PHOTOS BY WILLIAM JOHNSON, STEPHEN CARR, AND COURTESY SAN DIEGO STATE
Long Beach Poly basketball product KJ Feagin will represent the United States on the international stage this month, playing on the USA Basketball squad that is traveling to Puerto Rico for the FIBA AmeriCup qualifiers. Feagin and the USA team will be in San Juan for a week, practicing daily and then playing the Bahamas (Feb. 19) and Mexico (Feb. 20).
A pair of wins would clinch a berth in the FIBA AmeriCup in 2022, which is part of the qualifying process for the 2024 Olympics in Paris. The team is headlined by NBA standouts Joe Johnson and Isaiah Thomas, and features other recent college standouts like Feagin.
“I’m just super thankful,” said Feagin. “It’s a once in a lifetime opportunity.”
It’s been a strange year for Feagin, continuing a unique basketball journey. Feagin was an obvious standout for the Jackrabbits, and was the CIF-SS Player of the Year as a junior. Because he was undersized, however, Feagin ended up waiting until the tail end of his senior year for his first scholarship offer, from Santa Clara. After putting in quality years of play on bad Santa Clara teams, Feagin was a grad transfer to San Diego State, where he finally got to spread his wings on the collegiate level, leading an undefeated Aztecs team to a top five national ranking with legitimate national title hopes.
Instead, the COVID-19 pandemic canceled the NCAA Tournament in 2020, and threw Feagin’s career into limbo. He had an offer to play professionally overseas, but travel restrictions in Europe as well as the usual uncertainty of unguaranteed overseas contracts nixed that plan. So Feagin has found himself, once again, just staying prepared and waiting for his opportunity to prove himself.
“I haven’t played a competitive basketball game, a real game, since almost a year ago, on March 7th with San Diego State,” he said. “I’ve just been working out every day, staying sharp. It’s a weird space to be in–just training and then this pops up. The last year, time has gone by fast but when you’re in it it’s been so slow every day. The silver lining is I know I’m not the only one going through it. One day this will end and things will pick up after that.”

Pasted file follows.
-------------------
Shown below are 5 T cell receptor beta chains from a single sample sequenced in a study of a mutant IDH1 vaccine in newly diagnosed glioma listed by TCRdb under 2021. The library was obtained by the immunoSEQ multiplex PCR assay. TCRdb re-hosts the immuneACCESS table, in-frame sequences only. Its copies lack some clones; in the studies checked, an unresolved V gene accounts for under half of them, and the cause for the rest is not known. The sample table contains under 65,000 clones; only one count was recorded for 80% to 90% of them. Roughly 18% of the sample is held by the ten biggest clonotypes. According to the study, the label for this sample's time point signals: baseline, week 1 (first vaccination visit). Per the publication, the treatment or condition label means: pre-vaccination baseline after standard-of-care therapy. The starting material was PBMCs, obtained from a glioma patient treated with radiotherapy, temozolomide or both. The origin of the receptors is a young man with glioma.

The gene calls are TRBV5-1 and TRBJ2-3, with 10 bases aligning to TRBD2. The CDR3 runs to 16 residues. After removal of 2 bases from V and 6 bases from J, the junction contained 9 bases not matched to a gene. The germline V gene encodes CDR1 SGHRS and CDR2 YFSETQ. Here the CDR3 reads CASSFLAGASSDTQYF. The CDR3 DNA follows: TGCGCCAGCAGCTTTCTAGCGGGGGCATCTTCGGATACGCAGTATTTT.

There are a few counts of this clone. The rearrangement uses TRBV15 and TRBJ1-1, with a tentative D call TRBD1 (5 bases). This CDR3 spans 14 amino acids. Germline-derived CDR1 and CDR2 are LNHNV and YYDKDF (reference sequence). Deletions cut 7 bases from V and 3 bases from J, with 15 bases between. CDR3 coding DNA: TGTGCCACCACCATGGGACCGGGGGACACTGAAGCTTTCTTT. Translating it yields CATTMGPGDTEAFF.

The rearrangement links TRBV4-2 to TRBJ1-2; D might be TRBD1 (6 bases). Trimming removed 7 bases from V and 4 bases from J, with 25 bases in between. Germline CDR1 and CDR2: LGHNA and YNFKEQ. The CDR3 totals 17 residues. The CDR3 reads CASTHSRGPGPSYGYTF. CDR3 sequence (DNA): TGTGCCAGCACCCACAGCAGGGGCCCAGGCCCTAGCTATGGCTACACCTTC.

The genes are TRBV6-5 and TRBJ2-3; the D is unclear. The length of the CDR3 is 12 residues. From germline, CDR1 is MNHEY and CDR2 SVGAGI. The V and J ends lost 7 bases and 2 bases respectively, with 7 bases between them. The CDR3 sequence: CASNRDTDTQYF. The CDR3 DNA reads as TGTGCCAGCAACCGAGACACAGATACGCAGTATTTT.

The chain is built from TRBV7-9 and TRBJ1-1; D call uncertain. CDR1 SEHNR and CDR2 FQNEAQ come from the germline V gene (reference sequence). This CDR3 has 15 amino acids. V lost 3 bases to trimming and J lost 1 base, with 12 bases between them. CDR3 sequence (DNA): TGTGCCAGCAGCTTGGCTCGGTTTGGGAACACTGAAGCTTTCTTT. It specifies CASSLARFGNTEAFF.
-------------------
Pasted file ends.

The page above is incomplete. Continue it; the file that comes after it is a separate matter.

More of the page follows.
Feagin acknowledged that he’s been on the stricter side of abiding by COVID-19 restrictions, and admitted that as excited as he was for the basketball opportunity, he’s just as excited to get out of the house and get to travel to a new place to play.
“For me, I don’t have anything to lose, I only have things to gain,” he said.
Feagin said that while he would maybe rather have been a five-star recruit out of high school and had a more smoothly-paved path to collegiate and pro success, he’s come to accept the winding road that he’s traveling.
“I always have to take the alternate route, so it’s getting comfortable knowing that things aren’t going to come easy to me,” he said. “But I think I appreciate success more. If I hadn’t lost like we did at Santa Clara I wouldn’t have appreciated winning at San Diego State as much. And I think I’ll appreciate this opportunity more because of the last year. My story isn’t just for me, it’s for my peers and for the next generation to see that you can still achieve things in this sport even if you’re not that superstar name. If you know you deserve it then you have to keep going.”
There aren’t many basketball players who can go from un-recruited high school senior to wearing the red, white, and blue representing their country alongside a seven-time NBA All Star, but that’s Feagin’s unique story. He’s been so focused on the details of planning the week trip that he said he hasn’t really had time to process the honor of wearing a USA Basketball jersey.
“I think that will hit me when I get there,” he said. “Right now I know I’m going but I don’t think it’ll really hit me until I’m in the gear.”